As will be clear these are three very different types of works each with a distinct and powerful personality to project. And that – again – is where my problem with these performances lie. I cannot fault the playing or the recording of the playing – both are exemplary if not demonstration class. But in true Oliver Twist fashion I want more. I want more youthful ardour and athletic élan in the Barber, more craggy moodiness in the Sibelius and just more ecstasy in the Scriabin. For anyone wanting these specific works alone without any duplication or replication, well this is a uniquely programmed disc and no purchaser by that criterion will be disappointed. However, none of these works are rare in the catalogue and in each case significantly superior versions exist. Of course there are considerable beauties and skilfully executed passages in each work. The opening of the ‘slow movement’ Andante tranquillo features a heart-breakingly beautiful oboe melody over a rich bed of strings. This is superbly played here by principal oboe Kristina Fulton [the liner lists the entire orchestra – a detail I always appreciate] with a chaste vulnerability that is quite disarming. But then Stern simply does not build through the extended crescendo that is this movement. For sure, it gets louder but without an accompanying sense of pent-up tension that the closing bars of the symphony release. Earlier the Scherzo is nimble and neat but again lacking the angular neurosis I expect to hear.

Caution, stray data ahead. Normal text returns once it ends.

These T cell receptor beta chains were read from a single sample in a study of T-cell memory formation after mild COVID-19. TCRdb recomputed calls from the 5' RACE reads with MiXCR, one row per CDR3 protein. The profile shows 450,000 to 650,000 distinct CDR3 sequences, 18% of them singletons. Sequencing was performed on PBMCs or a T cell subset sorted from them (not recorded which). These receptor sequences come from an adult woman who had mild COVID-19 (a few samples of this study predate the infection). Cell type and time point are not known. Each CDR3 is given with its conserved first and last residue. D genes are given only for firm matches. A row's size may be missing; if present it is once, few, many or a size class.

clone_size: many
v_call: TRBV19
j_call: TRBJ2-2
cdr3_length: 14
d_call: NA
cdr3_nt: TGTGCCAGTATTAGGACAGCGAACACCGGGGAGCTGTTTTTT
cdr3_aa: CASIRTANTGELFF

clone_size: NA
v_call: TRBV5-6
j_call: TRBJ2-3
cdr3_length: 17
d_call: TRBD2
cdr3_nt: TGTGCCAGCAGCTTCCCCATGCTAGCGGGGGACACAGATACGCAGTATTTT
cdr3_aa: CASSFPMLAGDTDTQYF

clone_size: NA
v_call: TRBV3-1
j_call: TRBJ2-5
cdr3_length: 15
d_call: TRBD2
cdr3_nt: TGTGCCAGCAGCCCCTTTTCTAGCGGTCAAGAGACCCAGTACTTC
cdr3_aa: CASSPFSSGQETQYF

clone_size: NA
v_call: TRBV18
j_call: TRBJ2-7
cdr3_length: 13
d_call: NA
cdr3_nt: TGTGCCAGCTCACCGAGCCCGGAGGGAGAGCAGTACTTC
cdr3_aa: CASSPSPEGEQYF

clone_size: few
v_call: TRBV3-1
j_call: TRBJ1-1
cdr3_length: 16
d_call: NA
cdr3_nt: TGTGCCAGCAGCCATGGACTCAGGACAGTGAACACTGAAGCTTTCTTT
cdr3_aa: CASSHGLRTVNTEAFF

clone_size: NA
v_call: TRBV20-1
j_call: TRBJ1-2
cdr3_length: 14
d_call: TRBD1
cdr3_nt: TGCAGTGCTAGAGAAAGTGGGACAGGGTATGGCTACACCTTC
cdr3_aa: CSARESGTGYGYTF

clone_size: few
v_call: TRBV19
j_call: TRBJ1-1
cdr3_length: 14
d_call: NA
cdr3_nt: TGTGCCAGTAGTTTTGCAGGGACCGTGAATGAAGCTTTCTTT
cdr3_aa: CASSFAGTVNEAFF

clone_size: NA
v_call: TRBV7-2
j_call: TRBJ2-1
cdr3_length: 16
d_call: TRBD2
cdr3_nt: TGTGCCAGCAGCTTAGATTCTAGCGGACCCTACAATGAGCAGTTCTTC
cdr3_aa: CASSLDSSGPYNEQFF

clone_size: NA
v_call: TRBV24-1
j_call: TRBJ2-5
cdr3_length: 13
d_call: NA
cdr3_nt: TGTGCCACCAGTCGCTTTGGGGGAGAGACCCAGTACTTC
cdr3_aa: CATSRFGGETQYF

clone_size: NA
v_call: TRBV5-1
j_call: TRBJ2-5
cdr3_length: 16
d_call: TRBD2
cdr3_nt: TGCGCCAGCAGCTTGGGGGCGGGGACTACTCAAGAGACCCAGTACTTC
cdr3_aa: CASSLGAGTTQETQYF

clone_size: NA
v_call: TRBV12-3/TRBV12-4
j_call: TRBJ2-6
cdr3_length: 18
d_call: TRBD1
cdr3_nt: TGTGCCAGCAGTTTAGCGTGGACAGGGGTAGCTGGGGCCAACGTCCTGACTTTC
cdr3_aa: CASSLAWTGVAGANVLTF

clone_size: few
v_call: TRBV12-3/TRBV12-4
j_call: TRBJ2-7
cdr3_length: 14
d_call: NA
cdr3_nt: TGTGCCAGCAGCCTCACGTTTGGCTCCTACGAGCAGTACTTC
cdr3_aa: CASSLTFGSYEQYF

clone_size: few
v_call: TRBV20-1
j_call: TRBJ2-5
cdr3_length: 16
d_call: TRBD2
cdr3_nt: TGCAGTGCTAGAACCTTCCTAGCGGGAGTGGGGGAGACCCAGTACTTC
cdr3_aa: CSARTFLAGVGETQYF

Moving onto the Sibelius, again the quieter passages work very well with the recording allowing the textures and timbres to shift and flow like elusive figures in the mist. But then the great trombone motifs that anchor the entire work lack the epic monolithic weight that makes the most compelling performances feel so inevitable. Finally the Scriabin swaps passion for precision (not that you cannot have both), and ecstasy for erudition. Again the detail and clarity of the recording makes this a joy to follow with a score but there is scant drama let alone transcendence here. For each of the works I was considering mentioning preferred alternatives but to be honest any of the well-known ‘standard’ recommendations offer more to the listener than this disc does.

The booklet is very good – well illustrated and informative. As mentioned, this is a standard format CD and I find the technical aspect of this disc more successful than the previously mentioned SACD Planets although the venue is the same. I do see that the recording was made almost exactly five years ago. These are three superb scores – each showing the special genius of their respective composers but they have all been better served elsewhere.

Nick Barnard

Previous review: Dan Morgan